GOLDEN EAGLE: Deep backcourt will take pressure off frontcourt

Photo by Xidan Zhang/xidan.zhang@marquette.edu
Photo by Xidan Zhang/[email protected]

An old adage of college basketball is guard play makes or breaks a team’s season. For Marquette, guard play was the Achilles’ heel last season, as the team could not get consistent production from anyone in the backcourt.

The days of Darius Johnson-Odom, Junior Cadougan or even Vander Blue running the floor are long gone. Last year’s backcourt consisted mostly of Derrick Wilson, Jake Thomas and Todd Mayo. The latter two are no longer on the roster. Thomas graduated and Mayo left the school to pursue a professional career, and Wilson was arguably the most scrutinized player on the roster last season.

Coach Steve Wojciechowski made a big addition in the offseason by landing senior Brigham Young transfer Matt Carlino, who has the inside track at starting this season. In his final season at BYU, Carlino averaged 13.7 points, 3.4 rebounds and 4.3 assists per game. Marquette will need Carlino to take a big role in replacing Mayo’s erratic production.

“I anticipate it (Carlino’s presence) being very impactful,” Wojciechowski said. “I think Matt’s a really good player. He gives us the ability to play him at the point and he’s comfortable playing off the ball. If there’s one guy in our program who is a proven scorer at the college level, he is it. He can score with the ball in his hands and he can score off the ball.”

Those various types of scoring will be something Marquette desperately needs from Carlino. He said the best way to prepare for this featured role is to play the game as he always plays it.

“(I) just (need to) be a play-maker and just be there for the younger guys on the team,” Carlino said. “Just be experienced. Play my game and do what coach asks me.”

Experience and scoring are two traits Carlino possesses and the rest of the backcourt lacks. Wilson has plenty of experience – he logged an average of 30 minutes per game last year – but averaged an anemic five points. The rest of the backcourt is loaded with scoring ability, but is raw and inexperienced. Wojciechowski acknowledged his backcourt’s youth, but expressed optimism about their potential.

“I think we have a number of guys who are unproven at the college basketball level,” Wojciechowski said. “But I’m feeling we’ll have a number of guys who do prove themselves.”

The most upside comes from redshirt freshman Duane Wilson, who missed his freshman campaign with a leg injury. A consensus top-100 recruit from the class of 2013, Duane Wilson could be relied upon heavily to provide a scoring punch alongside Carlino at both guard spots. He said having to know two positions in his first full season will not be a terribly difficult task to grasp.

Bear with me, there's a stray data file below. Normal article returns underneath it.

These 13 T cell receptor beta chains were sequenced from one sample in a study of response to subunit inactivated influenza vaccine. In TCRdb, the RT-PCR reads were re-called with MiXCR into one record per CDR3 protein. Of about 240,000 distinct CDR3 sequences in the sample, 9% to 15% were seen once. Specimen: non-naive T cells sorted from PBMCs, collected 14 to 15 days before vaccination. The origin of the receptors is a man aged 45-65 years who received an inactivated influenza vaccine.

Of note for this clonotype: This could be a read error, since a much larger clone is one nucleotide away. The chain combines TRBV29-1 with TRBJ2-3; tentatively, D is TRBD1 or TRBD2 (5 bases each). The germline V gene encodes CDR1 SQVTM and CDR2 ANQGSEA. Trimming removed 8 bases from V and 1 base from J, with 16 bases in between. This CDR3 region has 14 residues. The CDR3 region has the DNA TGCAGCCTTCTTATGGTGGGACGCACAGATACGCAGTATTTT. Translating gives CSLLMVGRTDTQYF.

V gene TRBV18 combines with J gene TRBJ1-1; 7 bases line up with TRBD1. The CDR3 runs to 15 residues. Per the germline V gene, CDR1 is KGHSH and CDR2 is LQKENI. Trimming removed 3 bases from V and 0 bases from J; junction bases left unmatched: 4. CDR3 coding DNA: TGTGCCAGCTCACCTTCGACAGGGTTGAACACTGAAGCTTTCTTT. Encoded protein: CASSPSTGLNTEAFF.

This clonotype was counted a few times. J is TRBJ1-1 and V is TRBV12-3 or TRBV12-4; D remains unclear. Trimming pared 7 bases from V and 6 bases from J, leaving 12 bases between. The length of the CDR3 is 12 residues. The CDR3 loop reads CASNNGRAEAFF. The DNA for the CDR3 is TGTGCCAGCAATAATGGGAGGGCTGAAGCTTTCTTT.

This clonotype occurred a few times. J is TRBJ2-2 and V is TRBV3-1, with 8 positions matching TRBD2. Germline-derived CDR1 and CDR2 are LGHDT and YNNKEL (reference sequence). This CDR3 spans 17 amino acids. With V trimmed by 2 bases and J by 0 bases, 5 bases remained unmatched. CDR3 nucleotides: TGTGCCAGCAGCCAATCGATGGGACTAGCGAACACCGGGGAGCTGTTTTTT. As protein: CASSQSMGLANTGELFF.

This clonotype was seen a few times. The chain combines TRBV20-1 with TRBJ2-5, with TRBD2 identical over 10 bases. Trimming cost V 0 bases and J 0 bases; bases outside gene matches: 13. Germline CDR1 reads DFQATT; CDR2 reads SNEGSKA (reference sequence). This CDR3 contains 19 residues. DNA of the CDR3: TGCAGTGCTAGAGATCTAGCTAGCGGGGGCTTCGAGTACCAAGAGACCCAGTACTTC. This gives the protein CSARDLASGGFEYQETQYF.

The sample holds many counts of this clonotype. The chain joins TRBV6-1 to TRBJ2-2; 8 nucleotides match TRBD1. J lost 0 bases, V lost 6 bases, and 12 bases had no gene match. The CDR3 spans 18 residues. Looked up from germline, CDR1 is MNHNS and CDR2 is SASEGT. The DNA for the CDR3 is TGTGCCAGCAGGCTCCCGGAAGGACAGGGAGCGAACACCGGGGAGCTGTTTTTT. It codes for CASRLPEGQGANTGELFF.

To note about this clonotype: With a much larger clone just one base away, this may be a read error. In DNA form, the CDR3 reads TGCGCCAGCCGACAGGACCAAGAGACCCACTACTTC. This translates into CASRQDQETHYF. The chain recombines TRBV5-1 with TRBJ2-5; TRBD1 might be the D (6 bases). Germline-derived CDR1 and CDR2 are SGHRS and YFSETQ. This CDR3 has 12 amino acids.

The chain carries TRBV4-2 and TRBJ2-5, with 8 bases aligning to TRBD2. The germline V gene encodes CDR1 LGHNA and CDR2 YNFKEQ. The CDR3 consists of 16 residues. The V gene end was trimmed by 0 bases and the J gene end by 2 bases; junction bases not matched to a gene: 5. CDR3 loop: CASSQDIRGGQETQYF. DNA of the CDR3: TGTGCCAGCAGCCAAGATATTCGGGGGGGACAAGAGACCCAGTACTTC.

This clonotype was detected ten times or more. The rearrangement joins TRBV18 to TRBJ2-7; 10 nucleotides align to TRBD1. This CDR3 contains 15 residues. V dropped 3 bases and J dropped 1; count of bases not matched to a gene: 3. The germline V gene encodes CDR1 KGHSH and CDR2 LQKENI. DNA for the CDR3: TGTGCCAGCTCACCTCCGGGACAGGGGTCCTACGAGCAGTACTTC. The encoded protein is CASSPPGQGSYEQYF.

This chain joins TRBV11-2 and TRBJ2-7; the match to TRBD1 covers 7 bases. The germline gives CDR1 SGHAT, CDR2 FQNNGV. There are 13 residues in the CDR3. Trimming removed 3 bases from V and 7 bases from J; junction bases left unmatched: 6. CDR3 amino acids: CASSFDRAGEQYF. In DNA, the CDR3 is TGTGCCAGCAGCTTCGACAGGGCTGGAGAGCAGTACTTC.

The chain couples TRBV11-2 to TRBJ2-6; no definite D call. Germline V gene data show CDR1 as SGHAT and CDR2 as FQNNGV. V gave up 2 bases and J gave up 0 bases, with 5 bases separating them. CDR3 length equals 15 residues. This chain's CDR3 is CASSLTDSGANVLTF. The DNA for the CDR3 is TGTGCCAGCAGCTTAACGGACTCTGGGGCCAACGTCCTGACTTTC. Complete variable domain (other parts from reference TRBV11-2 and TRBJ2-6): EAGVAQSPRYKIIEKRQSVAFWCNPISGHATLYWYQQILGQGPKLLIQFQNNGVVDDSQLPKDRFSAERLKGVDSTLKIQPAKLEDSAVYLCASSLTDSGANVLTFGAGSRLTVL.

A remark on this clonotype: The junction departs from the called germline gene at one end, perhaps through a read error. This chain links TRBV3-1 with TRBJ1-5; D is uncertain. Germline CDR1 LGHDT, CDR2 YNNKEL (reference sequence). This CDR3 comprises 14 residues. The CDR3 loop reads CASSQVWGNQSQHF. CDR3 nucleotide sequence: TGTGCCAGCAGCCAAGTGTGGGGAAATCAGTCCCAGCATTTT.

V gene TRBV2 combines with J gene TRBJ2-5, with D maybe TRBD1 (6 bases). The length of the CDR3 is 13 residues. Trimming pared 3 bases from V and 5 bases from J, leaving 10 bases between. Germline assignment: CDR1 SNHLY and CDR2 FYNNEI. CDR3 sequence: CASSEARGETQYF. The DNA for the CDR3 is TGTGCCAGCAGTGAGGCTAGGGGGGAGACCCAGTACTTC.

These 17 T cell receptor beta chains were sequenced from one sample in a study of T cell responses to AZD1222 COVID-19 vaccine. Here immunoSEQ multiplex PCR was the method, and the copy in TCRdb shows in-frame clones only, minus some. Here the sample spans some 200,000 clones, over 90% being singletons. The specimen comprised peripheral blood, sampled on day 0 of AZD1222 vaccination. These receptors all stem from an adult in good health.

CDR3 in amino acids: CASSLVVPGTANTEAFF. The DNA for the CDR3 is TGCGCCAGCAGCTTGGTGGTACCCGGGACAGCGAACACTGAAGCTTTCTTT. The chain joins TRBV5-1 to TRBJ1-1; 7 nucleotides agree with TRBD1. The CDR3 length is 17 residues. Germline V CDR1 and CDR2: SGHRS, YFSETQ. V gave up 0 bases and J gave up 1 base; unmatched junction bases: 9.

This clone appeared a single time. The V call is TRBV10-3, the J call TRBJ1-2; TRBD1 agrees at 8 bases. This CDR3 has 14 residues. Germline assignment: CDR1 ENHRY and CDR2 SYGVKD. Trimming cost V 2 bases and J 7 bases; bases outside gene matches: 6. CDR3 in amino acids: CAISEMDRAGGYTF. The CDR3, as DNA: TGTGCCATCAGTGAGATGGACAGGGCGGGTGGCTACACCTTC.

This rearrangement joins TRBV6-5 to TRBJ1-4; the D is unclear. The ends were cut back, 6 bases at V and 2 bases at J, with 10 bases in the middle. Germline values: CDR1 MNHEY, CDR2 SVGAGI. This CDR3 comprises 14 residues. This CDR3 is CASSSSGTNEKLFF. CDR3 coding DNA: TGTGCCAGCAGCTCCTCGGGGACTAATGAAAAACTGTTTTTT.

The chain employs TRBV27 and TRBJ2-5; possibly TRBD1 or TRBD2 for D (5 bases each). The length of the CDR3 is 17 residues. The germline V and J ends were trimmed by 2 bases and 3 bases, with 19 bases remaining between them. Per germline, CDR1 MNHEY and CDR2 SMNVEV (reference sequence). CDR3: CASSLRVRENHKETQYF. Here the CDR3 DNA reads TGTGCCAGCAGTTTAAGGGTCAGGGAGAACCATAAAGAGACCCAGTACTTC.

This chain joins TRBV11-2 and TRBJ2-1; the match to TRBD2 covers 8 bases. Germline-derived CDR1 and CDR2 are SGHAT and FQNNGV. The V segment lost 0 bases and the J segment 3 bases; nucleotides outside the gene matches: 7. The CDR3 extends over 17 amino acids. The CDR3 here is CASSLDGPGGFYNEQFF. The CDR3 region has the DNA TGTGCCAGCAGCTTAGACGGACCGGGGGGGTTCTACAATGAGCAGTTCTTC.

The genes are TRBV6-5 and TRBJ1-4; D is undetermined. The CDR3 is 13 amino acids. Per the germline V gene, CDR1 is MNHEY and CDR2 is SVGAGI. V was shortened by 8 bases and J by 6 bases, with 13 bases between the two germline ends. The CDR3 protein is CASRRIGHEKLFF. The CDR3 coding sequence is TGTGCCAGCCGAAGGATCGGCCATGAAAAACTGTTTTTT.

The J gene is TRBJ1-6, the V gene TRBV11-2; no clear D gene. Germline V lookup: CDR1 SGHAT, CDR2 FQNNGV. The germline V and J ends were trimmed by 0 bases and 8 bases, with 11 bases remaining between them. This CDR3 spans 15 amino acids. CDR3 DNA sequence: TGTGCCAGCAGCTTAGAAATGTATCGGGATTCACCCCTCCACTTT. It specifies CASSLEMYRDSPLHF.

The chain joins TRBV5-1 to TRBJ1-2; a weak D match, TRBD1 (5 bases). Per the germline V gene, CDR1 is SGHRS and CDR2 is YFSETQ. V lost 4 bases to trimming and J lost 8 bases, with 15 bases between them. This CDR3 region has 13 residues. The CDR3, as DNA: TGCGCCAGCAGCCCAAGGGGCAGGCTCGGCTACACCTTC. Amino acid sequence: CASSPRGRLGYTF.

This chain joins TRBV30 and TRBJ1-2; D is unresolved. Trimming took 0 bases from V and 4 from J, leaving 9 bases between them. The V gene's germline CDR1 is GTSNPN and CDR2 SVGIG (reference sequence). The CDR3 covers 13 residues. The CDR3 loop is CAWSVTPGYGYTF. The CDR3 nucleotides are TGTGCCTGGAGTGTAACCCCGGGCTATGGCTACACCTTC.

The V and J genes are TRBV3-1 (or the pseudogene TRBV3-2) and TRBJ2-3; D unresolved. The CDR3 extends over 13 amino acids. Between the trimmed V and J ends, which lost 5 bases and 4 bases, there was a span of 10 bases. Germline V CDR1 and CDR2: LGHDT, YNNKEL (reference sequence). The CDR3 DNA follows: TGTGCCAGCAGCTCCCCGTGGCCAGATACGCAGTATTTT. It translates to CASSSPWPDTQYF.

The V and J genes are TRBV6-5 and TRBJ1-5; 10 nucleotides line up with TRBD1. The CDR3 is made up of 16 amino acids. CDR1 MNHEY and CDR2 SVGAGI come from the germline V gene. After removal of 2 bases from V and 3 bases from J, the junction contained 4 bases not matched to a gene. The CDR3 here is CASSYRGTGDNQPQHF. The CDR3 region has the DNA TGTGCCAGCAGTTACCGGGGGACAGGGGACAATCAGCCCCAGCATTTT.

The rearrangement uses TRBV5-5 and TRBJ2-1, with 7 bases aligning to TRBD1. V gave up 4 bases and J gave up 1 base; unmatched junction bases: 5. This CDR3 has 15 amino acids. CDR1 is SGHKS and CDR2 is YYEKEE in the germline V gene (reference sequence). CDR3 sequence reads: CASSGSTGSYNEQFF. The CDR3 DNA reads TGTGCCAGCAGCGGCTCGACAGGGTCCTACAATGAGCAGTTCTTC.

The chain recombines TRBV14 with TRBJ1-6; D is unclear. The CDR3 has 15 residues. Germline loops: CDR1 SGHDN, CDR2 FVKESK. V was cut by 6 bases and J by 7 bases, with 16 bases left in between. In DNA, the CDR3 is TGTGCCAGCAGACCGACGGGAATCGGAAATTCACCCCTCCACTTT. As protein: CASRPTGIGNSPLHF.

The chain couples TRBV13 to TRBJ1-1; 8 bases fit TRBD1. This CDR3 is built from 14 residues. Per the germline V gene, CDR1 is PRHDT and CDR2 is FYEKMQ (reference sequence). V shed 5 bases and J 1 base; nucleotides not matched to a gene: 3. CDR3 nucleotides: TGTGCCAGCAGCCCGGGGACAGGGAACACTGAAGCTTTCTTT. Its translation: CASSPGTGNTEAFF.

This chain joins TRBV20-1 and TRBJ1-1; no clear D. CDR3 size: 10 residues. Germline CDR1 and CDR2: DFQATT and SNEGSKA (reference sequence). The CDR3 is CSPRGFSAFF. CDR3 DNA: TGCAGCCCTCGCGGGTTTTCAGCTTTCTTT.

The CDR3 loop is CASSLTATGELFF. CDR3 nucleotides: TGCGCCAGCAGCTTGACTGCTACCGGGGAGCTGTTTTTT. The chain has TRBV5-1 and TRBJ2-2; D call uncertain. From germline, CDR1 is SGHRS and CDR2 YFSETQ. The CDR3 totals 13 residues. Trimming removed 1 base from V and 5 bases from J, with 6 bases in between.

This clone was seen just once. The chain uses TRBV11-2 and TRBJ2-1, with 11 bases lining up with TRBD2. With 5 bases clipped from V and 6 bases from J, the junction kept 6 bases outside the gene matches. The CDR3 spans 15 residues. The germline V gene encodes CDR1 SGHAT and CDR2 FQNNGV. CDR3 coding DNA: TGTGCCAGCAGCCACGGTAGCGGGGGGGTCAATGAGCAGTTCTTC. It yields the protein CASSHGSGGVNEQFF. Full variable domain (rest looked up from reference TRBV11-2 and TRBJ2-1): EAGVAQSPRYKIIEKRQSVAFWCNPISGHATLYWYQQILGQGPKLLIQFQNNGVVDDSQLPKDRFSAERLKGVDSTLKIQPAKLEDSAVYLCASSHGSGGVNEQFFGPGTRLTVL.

“It’s not too tough, but it’s kind of fun playing more than one position because it’s more minutes opened up for you and you’re being more versatile and can play any position,” Duane Wilson said. “I really like playing the one and the two, I really don’t have a favorite. I just want to do whatever it takes to win.”

Wojciechowski was complimentary of Duane Wilson and said he is impressed by the many ways he can put the ball in the basket in the early stages of the season.

“I think Duane’s going to be a terrific player at Marquette,” Wojciechowski said. “I think he’s a guy who is capable of running a team. A lot of his best moments thus far have come with his ability to drive and score the ball. He has a knack for scoring. I think he’s at times going to be at the point guard position and at times he’s going to be off the ball. I’m excited for him.”

The Golden Eagles will also need contributions from sophomores Jajuan Johnson and John Dawson, who played sparingly in their freshman seasons. Johnson is a talented player, but never earned the trust of former coach Buzz Williams. He played about 13 minutes per game, but did shoot more than 44 percent in his limited playing time.

Dawson got an unexpected spike in minutes relieving Derrick Wilson at point guard after Duane Wilson went down with the injury. Dawson showed flashes as a shooter in his time on the floor, but was not a great facilitator. This season, Dawson said he could see more time playing off the ball, which he said is perfectly fine.

“With the personnel we have this year I see myself playing more at the wing than at point,” Dawson said. “I probably can shoot it better than I can pass, so I would say I’m better at the two, but I’ll play any position I can to get on the floor.”

One message Wojciechowski had at media day was to not expect his guards to play only one position on the floor.

“With our personnel, we have to have guys ready to play multiple positions,” Wojciechowski said. “It’s not like we have a depth chart. We have some guys, because of the limitations of our roster, who have to be prepared to play multiple positions.”

Marquette may not have a depth chart, but it will need plenty of depth in the backcourt to overcome a lack of depth down low. The team could get plenty of scoring production from Carlino and Duane Wilson in extended minutes, with Wilson playing more as a defensive specialist. If Johnson and Dawson develop nicely, the Golden Eagles could have one of the deeper backcourts in the Big East and are on track to defy their lowly expectations.